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Science Diplomacy Policy Processes in Comparative Perspective: The Use of Scientific Cooperation Agreements in Canada, India, Norway, and the UK


There is growing attention to science diplomacy among scholars, policymakers, and scientific associations around the world. However, there continues to be contestation around the concept of science diplomacy, currently framed alternately as a new understanding of diplomacy, part of the global challenges discourse, central to the internationalization of science, and typifying competitive innovation. This contestation is furthered by the involvement of a broad array of policy instruments and actors in science diplomacy. In response, this paper focuses on a single policy instrument, examining eight bilateral and multilateral scientific cooperation agreements led by Canada, India, Norway, and the United Kingdom. Kingdon’s multiple streams framework is employed to explain how the interplay between policy actors, the policy agenda, policy problems, and policy alternatives leads to the creation of science diplomacy policies. Across the cases, all of the current science diplomacy discourses were applicable, holding stronger explanatory power in the problem and policy streams of the policy process while not obviously matching processes seen in the political stream. The findings also identified a gap in the current framing in understanding how geopolitical dynamics impact the creation of science diplomacy policies and how different policy actors negotiate, exploit, or are subject to these forces. By stabilizing one element of the ongoing debates around science diplomacy, the paper contributes a deeper examination of the array of policy actors and their involvement in different stages of the policy process leading to the formation of scientific cooperation agreements as tools of science diplomacy.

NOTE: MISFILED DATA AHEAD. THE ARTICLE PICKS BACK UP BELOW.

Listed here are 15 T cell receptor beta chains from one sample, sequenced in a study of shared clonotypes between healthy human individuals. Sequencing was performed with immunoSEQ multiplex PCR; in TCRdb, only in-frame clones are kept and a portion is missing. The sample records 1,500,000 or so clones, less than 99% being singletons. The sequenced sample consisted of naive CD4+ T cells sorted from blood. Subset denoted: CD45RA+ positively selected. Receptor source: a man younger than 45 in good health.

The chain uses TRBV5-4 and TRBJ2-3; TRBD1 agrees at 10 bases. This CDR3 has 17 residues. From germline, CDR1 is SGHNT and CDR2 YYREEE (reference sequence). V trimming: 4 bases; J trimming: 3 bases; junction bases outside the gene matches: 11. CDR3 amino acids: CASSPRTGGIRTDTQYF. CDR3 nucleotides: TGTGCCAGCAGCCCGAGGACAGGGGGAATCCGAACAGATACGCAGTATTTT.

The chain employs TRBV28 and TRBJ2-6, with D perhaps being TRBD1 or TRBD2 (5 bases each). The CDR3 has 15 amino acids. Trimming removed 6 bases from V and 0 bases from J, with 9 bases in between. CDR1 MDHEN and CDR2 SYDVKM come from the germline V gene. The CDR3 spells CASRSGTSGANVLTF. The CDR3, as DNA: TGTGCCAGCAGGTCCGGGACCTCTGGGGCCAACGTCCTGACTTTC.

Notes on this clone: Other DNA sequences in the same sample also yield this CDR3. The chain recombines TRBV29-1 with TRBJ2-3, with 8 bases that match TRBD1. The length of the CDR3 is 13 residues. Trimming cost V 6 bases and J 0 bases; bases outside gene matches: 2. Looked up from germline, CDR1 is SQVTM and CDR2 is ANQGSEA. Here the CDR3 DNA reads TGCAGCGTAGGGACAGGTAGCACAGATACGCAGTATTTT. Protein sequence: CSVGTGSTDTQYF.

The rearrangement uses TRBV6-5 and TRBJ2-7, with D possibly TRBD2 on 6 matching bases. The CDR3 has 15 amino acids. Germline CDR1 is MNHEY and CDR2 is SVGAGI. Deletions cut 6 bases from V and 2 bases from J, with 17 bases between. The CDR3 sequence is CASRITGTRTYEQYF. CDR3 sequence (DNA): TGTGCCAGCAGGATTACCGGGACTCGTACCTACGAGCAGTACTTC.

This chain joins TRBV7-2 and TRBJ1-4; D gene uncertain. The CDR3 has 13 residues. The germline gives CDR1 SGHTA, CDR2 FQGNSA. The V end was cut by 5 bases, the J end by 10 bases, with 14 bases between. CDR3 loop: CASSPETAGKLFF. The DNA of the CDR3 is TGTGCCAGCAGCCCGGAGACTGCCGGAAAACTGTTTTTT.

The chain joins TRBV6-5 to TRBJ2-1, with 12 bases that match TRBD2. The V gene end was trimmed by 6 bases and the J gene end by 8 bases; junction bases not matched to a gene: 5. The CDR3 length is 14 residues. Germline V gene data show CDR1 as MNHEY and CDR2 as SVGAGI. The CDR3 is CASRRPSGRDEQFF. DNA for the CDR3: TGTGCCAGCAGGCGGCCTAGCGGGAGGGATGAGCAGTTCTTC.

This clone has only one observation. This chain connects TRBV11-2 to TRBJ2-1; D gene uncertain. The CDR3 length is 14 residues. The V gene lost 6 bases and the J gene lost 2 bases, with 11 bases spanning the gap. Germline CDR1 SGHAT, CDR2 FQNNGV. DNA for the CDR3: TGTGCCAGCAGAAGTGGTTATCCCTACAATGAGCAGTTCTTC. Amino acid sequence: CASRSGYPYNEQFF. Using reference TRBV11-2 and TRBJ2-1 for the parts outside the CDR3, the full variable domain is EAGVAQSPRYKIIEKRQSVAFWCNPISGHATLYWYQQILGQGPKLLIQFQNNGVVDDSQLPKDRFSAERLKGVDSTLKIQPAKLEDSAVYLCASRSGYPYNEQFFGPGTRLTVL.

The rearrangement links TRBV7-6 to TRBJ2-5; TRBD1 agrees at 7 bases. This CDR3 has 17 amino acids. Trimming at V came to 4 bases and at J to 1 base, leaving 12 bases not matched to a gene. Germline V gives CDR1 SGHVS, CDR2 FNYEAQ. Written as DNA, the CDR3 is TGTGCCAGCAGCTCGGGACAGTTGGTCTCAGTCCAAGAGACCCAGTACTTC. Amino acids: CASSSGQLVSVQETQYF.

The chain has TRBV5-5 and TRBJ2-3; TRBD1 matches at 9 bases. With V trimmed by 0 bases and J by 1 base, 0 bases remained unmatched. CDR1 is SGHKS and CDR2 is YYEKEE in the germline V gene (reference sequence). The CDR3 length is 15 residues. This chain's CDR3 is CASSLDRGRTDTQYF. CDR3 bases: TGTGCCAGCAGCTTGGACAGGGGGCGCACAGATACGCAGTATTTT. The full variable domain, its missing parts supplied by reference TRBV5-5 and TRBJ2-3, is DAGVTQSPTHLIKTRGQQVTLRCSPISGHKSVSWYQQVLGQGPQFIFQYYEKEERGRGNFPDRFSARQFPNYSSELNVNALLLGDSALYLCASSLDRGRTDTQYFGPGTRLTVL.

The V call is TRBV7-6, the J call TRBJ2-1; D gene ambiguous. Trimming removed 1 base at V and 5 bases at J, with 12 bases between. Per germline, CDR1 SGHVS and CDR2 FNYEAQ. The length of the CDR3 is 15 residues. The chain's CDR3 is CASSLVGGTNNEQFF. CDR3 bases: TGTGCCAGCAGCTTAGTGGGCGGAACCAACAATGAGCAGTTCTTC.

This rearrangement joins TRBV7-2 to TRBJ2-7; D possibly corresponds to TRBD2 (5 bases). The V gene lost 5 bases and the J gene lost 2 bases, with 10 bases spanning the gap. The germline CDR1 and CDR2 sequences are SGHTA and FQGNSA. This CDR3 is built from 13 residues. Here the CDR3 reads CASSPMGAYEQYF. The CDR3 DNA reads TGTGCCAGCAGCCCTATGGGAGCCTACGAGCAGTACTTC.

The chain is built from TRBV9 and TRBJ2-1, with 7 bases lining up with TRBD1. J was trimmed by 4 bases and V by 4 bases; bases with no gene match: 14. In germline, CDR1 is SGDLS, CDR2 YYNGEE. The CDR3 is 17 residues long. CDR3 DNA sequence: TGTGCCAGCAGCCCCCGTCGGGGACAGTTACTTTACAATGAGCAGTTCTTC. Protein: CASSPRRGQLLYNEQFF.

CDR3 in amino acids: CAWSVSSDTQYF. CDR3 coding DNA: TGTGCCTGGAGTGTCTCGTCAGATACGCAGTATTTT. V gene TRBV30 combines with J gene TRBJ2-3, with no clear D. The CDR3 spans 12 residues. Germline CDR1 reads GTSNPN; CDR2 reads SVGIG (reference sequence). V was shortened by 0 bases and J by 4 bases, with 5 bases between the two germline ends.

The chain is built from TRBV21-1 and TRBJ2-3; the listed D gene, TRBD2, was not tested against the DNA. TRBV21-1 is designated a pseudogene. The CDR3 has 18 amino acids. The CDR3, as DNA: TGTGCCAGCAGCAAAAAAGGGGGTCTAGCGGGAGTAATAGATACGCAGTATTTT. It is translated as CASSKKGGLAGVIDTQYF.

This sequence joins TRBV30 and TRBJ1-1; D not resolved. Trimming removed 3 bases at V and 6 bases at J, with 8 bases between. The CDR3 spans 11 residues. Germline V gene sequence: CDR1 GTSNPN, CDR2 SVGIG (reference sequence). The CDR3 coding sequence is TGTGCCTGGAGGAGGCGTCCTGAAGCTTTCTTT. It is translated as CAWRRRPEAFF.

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    An informal consortium named after its members, Brazil, Russia, India, China and South Africa and first coined as BRIC without South Africa by a Goldman Sachs economist in 2001.


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This research was funded by the Social Sciences and Humanities Research Council of Canada.

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Correspondence to Emma Sabzalieva.

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Sabzalieva, E., Sá, C.M., Martinez, M. et al. Science Diplomacy Policy Processes in Comparative Perspective: The Use of Scientific Cooperation Agreements in Canada, India, Norway, and the UK. Minerva 59, 149–172 (2021).

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  • Science diplomacy
  • scientific collaboration
  • scientific cooperation agreements
  • Canada
  • India
  • Norway
  • United Kingdom